[Junction of the Yellow-Stone River with the Missouri
1842·Paris, Coblenz and London
by BODMER, Karl (1809-1893)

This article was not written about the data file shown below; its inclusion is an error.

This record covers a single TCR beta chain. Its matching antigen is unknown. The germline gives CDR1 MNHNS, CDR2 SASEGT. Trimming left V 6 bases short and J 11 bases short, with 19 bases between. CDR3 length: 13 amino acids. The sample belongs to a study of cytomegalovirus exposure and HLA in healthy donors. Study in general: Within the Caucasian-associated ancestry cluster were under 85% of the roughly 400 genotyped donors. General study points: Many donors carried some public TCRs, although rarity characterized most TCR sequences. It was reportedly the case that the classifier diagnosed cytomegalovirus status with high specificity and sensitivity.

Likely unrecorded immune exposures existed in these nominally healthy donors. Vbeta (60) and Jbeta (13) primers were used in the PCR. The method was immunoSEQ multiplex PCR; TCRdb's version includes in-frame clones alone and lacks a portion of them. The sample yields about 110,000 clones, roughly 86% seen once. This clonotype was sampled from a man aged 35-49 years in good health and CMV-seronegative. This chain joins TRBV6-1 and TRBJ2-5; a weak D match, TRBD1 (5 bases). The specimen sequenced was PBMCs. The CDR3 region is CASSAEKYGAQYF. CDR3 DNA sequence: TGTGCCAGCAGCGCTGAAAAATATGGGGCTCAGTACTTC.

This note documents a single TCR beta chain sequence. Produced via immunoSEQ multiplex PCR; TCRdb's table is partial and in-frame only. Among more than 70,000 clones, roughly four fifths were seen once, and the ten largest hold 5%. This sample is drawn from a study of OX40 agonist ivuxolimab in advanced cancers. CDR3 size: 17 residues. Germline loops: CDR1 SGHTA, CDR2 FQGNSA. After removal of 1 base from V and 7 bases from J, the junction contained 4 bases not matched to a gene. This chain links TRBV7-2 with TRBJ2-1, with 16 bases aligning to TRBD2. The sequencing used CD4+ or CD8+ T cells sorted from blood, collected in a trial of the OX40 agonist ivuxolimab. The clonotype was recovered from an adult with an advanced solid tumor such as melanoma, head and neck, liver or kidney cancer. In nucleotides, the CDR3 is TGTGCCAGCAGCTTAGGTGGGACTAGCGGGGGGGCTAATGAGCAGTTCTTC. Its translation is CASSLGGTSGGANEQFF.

Paris, Coblenz and London, 1842. Aquatint engraving by Salathé after Bodmer, proof printed in black, brown and blue, and without the imprint or the English title. Small chip to upper right corner. A very rare experimental proof of the Salathé plate, with three colours used to ink different areas of a single printing plate. This title was printed from two different plates, one engraved by Salathé with six pronghorn antelope in the foreground and the French title starting 'Réunion...', the second by L. Weber with nine antelope in the foreground, a further seven in the mid-ground and the the French title starting 'Confluent...' The travelers, aboard the steamer Assiniboine arrived at Fort Union, just above the junction of the Yellowstone and Missouri Rivers, on 24 June 1833, after a journey of seventy-five days up the Missouri River from St.Louis. They stayed until 6 July, when they departed upriver by keelboat for Fort McKenzie. Fort Union was the uppermost point of steamer traffic at the time of Bodmer's visit and like most fur company posts on the Missouri at this time, was situated on a low open prairie sufficiently large to accommodate the large encampments of numerous Indians during the height of the trading season. Karl Bodmer's images show great versatility and technical virtuosity and give us a uniquely accomplished and detailed picture of a previously little understood (and soon to vanish) way of life. Swiss-born Bodmer was engaged by Prince Maximilian zu Wied-Neuwied (1782-1867) specifically to provide a record of his travels in North America, principally among the Plains Indians. In the company of David Dreidoppel (Prince Maximilian's servant and hunting companion), their travels in North America were to last from 1832 to 1834. Well-armed with information and advice, the party finally left St.Louis, on the most important stage of their travels, aboard the steamer Yellow Stone on April 10 1833. They proceeded up the treacherous Missouri River along the line of forts established by the American Fur Company. At Bellevue they encountered their first Indians, then went on to make contact with the Sioux tribe, learning of and recording their little known ceremonial dances and powerful pride and dignity. Transferring from the Yellow Stone to another steamer, the Assiniboin, they continued to Fort Clark, visiting there the Mandan, Mintari and Crow tribes, then the Assiniboins at Fort Union, the main base of the American Fur Company. On a necessarily much smaller vessel they journeyed through the extraordinary geological scenery of that section of the Missouri to Fort Mackenzie in Montana, establishing a cautious friendship with the fearsome Blackfeet. From this, the westernmost point reached, it was considered too dangerous to continue and the return journey downstream began. The winter brought its own difficulties and discomforts, but Bodmer was still able to execute numerous studies of villages, dances and especially the people, who were often both intrigued and delighted by his work. The portraits are particularly notable for their capturing of individual personalities, as well as forming a primary account of what were to become virtually lost cultures. Graff 4648; Howes M443a; Pilling 2521; Sabin 47014; Wagner-Camp 76:1. (Inventory #: 15567)
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